Comedy is not typically thought of as a strenuous field. Performers go on stage, talk for a few minutes about their lives, and get paid. However, Andrew Searles, the energetic and affable comedian performing a special show called C’est Moi! C’est Chocolat! at Théâtre Sainte Catherine this weekend, does much more than the average performer.
A recent marketing graduate from Concordia University, Searles has always possessed a love for comedy performance. After graduating, he decided to follow this passion, and bravely committed to an attempt to break through the glass ceiling of professional comedy in Canada. Although he admits the decision to deter the acquisition of a “real career” was also strongly influenced by a love for “sleeping until 1 p.m. and then watching Fresh Prince all day,” he has been working tirelessly to stand out in stand-up.
Even so, creating a reputation is “time-consuming and mentally exhausting,” says Searles. Even after several years of surviving purely off his performance, he is frustrated by clubs’ refusal to let him perform his own special show, one dear to his heart. So he personally rented out Théâtre Sainte Catherine, set up the entire weekend, arranged opening acts, and marketed the upcoming event in an attempt to circumvent big business and succeed independently.
His material ranges from his own lifestyle as a visible minority in Canada, to the antics of female “army units” in clubs. During the brief interview, he effortlessly caught this writer out of breath with laughter due to his quick wit and eloquence. However, he explained that being funny is not enough to be a comedian.
“You have to be flexible and adapt to the audience,” says Searles. “If they’re older, don’t talk about Facebook. If they laugh at a dick joke, then keep telling dick jokes. What people don’t realize is that the audience always controls the show.”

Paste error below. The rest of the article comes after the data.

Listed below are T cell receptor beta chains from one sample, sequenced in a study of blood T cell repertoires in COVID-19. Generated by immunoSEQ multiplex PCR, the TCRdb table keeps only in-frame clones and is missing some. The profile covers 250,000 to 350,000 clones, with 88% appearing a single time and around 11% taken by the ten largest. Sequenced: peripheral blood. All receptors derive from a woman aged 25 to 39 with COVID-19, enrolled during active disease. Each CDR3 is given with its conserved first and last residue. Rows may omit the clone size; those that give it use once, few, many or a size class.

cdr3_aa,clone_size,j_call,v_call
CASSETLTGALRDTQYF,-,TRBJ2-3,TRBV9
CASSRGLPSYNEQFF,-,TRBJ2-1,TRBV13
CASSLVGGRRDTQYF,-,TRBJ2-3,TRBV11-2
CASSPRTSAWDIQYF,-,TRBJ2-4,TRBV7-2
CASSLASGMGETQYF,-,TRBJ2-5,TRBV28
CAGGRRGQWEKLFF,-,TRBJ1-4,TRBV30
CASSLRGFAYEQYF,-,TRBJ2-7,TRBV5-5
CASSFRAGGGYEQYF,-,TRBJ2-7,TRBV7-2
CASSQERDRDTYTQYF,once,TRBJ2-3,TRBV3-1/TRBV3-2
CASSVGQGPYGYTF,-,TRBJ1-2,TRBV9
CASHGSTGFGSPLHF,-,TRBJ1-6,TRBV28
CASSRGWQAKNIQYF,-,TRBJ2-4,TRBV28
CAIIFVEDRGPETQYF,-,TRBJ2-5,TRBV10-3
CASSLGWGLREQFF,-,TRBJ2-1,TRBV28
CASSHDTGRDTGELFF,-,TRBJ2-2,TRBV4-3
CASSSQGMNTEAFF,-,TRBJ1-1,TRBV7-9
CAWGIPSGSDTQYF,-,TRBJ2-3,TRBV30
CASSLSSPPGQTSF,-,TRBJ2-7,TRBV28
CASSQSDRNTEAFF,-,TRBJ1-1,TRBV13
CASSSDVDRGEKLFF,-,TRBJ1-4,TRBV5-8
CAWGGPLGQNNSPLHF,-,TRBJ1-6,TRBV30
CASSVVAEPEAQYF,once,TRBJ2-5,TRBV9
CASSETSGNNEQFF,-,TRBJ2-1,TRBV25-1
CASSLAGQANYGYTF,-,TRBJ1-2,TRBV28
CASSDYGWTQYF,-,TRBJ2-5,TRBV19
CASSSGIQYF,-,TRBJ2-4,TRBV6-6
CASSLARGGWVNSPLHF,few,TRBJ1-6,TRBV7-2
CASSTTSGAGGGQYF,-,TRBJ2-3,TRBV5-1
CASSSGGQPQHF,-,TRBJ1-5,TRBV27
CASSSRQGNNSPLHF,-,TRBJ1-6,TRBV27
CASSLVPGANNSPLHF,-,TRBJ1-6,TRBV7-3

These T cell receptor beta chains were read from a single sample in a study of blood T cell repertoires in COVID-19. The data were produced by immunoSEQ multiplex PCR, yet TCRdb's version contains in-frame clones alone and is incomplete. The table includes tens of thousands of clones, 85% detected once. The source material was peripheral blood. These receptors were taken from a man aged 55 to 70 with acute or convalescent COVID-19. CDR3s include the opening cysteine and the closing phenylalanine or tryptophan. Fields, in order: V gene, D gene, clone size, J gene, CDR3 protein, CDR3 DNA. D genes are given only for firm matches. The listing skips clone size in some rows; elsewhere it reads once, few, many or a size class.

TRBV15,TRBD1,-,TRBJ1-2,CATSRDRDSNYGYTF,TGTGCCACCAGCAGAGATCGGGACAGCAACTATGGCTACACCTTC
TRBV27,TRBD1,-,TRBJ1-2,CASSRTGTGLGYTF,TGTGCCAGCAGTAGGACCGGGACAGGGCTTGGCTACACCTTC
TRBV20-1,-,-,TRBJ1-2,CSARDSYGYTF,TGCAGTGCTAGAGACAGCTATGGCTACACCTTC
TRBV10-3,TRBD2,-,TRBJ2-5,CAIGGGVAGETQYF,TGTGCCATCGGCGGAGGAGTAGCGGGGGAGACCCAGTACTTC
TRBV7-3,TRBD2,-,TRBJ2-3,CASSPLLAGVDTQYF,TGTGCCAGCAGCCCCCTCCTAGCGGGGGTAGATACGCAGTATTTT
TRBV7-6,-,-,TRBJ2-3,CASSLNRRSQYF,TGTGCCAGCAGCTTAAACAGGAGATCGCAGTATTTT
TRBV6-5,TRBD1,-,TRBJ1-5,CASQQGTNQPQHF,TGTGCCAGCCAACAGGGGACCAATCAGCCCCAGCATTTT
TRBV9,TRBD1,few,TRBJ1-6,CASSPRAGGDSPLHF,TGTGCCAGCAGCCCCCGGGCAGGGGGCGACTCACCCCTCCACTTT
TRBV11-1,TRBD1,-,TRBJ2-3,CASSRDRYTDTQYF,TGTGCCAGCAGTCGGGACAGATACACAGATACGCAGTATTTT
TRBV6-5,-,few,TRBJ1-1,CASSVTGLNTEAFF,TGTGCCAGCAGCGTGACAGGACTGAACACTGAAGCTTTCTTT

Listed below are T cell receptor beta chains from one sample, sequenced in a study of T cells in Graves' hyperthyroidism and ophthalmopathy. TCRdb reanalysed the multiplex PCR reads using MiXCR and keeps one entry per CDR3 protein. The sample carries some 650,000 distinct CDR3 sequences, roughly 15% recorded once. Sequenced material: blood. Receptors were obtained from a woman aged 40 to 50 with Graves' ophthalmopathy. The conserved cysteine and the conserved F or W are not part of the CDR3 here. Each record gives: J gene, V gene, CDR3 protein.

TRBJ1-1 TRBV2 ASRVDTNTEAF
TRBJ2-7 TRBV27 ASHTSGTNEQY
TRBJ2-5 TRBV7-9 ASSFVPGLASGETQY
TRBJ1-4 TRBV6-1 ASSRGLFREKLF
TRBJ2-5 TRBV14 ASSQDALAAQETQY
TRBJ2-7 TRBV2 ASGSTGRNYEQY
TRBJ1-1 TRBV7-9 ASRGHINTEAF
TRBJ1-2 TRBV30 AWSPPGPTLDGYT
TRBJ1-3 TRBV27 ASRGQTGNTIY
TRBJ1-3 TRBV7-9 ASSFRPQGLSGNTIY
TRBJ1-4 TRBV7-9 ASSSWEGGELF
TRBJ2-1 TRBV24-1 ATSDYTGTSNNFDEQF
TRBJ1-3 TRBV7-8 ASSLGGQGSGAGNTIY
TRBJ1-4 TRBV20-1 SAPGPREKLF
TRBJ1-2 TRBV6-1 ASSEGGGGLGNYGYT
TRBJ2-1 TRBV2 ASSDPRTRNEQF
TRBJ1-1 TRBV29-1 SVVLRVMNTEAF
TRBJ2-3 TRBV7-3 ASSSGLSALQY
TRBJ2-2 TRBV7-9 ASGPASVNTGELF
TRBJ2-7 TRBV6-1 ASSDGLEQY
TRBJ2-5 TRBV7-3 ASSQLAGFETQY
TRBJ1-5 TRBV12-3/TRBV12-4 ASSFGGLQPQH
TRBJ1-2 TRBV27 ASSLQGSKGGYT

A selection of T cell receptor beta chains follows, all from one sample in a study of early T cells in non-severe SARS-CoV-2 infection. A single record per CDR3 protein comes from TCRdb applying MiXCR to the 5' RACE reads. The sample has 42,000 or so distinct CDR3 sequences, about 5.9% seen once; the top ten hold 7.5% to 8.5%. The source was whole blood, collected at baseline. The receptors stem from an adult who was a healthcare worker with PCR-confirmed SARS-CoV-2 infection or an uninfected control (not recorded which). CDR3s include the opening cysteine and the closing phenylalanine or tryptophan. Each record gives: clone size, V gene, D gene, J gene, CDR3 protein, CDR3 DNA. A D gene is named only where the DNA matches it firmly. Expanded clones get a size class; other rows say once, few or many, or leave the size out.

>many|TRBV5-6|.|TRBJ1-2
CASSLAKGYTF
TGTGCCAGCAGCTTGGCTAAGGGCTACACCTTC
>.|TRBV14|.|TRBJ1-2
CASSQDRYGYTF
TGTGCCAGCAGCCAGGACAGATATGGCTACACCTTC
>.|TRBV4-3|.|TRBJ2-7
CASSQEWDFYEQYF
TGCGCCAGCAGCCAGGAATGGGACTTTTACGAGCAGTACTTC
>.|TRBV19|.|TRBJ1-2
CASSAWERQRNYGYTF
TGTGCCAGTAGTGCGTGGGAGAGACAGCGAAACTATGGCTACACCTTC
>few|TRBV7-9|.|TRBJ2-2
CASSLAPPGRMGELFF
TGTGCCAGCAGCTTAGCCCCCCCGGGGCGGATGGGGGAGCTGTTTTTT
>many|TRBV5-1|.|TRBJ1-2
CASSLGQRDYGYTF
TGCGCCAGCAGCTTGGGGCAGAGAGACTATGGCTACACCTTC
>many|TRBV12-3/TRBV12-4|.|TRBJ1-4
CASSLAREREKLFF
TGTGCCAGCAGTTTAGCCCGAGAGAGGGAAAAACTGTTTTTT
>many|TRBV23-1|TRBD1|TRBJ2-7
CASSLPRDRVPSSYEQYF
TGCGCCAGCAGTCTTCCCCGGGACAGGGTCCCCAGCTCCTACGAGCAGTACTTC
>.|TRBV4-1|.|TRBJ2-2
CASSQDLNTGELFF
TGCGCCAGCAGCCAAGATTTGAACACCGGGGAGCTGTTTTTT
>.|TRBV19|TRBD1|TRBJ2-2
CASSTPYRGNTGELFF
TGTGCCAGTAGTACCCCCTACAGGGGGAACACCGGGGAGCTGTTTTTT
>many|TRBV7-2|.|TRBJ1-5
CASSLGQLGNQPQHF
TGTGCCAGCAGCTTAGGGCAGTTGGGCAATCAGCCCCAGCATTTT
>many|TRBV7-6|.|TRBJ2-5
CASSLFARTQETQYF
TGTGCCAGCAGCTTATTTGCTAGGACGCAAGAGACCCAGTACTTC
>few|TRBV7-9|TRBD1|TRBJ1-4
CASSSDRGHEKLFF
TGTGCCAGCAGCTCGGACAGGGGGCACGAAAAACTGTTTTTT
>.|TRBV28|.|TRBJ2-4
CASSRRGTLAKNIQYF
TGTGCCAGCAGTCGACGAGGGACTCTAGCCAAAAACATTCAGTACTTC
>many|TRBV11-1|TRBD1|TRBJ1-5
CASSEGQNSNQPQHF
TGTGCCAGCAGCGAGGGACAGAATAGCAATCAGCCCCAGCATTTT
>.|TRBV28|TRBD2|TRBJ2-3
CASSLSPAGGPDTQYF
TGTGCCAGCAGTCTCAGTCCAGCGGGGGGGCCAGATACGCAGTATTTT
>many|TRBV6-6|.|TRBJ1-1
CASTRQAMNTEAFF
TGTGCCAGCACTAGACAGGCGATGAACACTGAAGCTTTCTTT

Searles can be a goofy guy—to promote his event, he did a photo shoot of women smearing chocolate pudding all over his suit—but his vision is the true cause of his success. He not only created the idea for the shoot, but organized the cameramen, models, rentals, and the distribution of flyers, as well as all other aspects of promotion.
“My marketing education has been instrumental for every step of the process,” he insists.
This upcoming weekend will feature five shows, and every detail of each were completely coordinated by Searles himself.
“This show is my baby, it’s something I’ve had in my head for about three years,” explains Searles, with obvious excitement. His only regret about this show is that he’ll have to miss Bal en Blanc—Montreal’s annual Easter rave party—but he seems confident his performance will be even better than his favourite artist Armin Van Buuren’s.
Searles makes a strong pitch.
“I can guarantee you’ll be laughing,” he says, with regard to his performance as well as those of his two openers, Rodney Ramsey and Guido Cocomello. To entice an Easter weekend audience, everyone will get a free chocolate bunny with admission. But one suspects that the offer of chocolate isn’t necessary to make C’est Moi! C’est Chocolat! a hit with the crowd.
Andrew Searles’ C’est Moi! C’est Chocolat! runs Mar. 28 to 30 at Théâtre Sainte Catherine (264 St. Catherine). Tickets $15 advance, $20 door.